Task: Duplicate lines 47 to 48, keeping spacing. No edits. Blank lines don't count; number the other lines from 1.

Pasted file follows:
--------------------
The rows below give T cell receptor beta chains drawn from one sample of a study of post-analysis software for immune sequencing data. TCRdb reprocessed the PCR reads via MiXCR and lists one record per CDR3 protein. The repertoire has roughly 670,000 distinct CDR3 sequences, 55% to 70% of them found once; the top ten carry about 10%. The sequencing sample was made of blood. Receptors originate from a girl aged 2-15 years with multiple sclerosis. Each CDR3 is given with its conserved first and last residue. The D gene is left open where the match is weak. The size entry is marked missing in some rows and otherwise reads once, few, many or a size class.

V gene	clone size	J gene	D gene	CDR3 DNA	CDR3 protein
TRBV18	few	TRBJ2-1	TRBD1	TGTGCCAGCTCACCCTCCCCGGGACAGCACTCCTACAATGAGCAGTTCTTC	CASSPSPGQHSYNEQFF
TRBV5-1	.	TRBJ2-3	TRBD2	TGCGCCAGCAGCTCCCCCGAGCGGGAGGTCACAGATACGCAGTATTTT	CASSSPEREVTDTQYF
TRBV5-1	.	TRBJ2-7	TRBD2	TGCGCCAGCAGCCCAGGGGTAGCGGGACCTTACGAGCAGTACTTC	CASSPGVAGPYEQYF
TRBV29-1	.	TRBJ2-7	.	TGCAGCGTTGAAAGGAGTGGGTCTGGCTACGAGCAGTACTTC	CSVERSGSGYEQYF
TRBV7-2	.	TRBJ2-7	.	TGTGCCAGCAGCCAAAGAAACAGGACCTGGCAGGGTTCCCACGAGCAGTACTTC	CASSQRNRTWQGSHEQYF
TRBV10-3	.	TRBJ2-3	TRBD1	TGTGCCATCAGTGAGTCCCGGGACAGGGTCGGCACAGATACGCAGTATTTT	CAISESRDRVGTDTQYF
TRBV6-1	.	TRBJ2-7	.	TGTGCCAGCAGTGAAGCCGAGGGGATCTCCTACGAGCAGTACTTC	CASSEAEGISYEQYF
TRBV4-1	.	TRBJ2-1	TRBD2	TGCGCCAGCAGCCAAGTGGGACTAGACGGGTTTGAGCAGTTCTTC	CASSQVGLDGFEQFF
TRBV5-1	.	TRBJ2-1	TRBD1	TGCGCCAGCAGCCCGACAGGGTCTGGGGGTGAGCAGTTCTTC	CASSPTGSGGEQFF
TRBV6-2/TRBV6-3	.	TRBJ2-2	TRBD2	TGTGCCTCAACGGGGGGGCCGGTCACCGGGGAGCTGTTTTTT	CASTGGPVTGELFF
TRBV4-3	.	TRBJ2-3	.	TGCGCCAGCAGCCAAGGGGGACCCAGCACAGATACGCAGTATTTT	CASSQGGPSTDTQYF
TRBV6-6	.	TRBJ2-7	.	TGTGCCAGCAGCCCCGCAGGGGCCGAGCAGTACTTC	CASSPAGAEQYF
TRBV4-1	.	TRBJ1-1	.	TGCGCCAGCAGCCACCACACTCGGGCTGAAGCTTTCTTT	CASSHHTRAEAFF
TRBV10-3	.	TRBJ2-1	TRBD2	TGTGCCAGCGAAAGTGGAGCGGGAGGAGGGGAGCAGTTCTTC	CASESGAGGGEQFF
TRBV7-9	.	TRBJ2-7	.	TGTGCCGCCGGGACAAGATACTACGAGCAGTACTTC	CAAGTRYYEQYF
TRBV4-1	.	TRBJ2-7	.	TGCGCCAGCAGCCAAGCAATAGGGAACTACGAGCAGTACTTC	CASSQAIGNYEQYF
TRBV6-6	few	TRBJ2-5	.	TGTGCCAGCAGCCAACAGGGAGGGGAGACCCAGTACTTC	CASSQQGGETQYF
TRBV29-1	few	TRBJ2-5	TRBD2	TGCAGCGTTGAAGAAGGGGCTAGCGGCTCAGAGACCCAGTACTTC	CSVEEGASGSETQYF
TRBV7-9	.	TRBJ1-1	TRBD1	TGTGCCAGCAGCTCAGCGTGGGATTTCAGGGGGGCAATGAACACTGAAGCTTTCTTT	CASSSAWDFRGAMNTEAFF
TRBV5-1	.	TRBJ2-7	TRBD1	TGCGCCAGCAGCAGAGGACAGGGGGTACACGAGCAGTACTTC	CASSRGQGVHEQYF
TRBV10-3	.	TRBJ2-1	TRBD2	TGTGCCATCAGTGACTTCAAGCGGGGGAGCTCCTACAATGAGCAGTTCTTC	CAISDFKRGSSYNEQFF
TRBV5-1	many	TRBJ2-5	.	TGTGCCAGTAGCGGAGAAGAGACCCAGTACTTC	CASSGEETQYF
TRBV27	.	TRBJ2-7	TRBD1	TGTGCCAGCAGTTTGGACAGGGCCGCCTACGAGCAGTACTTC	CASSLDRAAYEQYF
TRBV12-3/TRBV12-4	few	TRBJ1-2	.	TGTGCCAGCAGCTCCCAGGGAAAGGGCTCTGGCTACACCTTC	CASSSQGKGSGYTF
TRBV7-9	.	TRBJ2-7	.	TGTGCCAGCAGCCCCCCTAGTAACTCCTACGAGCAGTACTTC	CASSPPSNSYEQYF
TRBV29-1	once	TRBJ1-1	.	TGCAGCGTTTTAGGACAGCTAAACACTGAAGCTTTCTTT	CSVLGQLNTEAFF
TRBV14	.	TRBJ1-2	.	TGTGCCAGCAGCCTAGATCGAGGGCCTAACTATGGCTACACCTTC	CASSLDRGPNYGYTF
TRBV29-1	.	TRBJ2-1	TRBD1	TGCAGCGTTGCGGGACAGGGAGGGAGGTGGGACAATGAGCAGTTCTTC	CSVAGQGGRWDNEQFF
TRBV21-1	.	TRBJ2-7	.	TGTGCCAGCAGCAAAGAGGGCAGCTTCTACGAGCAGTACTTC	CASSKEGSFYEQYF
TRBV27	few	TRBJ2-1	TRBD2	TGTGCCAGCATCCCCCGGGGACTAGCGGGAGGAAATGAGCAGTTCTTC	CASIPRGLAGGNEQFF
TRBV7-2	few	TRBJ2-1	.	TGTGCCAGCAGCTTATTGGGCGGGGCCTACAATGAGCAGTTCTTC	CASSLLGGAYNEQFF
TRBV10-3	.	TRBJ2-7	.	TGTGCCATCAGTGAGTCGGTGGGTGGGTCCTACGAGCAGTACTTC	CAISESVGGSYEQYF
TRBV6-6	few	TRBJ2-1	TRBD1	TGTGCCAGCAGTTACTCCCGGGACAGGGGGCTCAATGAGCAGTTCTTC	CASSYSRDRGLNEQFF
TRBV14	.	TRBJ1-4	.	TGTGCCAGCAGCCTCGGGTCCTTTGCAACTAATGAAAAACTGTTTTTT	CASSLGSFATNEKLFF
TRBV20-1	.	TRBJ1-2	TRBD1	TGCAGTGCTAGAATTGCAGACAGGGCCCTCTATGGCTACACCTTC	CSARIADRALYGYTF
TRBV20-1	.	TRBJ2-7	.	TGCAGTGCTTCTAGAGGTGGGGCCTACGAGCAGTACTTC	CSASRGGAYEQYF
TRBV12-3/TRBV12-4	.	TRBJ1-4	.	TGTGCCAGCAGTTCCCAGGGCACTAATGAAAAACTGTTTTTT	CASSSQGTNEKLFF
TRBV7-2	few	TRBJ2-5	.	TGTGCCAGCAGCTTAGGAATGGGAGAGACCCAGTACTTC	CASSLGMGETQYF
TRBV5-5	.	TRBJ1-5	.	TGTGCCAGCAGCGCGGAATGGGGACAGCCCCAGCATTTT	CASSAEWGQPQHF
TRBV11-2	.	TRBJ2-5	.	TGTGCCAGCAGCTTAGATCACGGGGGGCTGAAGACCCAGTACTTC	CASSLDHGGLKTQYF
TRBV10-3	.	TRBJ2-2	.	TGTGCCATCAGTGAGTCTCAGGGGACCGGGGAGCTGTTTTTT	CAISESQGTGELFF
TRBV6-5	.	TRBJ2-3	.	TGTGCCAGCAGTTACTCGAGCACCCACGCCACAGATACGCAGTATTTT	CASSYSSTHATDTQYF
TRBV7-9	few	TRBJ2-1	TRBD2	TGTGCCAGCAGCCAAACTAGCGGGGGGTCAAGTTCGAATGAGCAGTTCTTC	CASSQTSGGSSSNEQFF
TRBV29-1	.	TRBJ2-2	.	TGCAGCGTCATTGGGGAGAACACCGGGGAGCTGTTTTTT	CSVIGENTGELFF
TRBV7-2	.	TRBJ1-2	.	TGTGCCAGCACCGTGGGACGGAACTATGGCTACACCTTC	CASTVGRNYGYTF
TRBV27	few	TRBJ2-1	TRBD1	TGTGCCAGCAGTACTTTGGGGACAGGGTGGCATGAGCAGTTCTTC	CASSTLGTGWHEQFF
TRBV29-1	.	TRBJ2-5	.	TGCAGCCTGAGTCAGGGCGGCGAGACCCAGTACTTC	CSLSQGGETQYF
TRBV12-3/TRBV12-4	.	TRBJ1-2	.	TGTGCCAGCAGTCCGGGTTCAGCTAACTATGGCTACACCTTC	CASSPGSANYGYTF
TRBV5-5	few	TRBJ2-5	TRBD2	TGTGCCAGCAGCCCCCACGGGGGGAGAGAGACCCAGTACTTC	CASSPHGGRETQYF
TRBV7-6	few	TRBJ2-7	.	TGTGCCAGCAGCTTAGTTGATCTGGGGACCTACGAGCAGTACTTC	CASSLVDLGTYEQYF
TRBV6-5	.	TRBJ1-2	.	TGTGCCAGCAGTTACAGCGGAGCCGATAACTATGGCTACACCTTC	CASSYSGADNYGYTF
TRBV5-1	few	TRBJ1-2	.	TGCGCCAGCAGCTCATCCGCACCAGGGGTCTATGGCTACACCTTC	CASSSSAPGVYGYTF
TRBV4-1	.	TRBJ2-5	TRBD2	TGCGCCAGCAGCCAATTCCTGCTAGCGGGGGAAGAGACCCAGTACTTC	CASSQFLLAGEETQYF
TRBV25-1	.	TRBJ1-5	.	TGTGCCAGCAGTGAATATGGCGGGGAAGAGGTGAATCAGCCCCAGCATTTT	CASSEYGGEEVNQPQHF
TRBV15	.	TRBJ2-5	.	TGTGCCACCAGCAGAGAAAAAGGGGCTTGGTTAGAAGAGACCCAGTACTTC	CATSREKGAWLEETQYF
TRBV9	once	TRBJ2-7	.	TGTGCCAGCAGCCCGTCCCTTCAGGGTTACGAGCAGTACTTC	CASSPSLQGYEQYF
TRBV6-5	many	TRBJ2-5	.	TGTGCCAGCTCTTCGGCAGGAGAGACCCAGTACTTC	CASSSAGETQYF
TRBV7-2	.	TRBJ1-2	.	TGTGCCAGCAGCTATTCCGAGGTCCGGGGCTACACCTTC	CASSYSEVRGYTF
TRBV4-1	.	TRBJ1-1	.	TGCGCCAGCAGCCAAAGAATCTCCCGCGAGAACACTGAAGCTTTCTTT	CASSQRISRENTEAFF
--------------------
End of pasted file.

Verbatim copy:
TRBV7-2	.	TRBJ1-2	.	TGTGCCAGCACCGTGGGACGGAACTATGGCTACACCTTC	CASTVGRNYGYTF
TRBV27	few	TRBJ2-1	TRBD1	TGTGCCAGCAGTACTTTGGGGACAGGGTGGCATGAGCAGTTCTTC	CASSTLGTGWHEQFF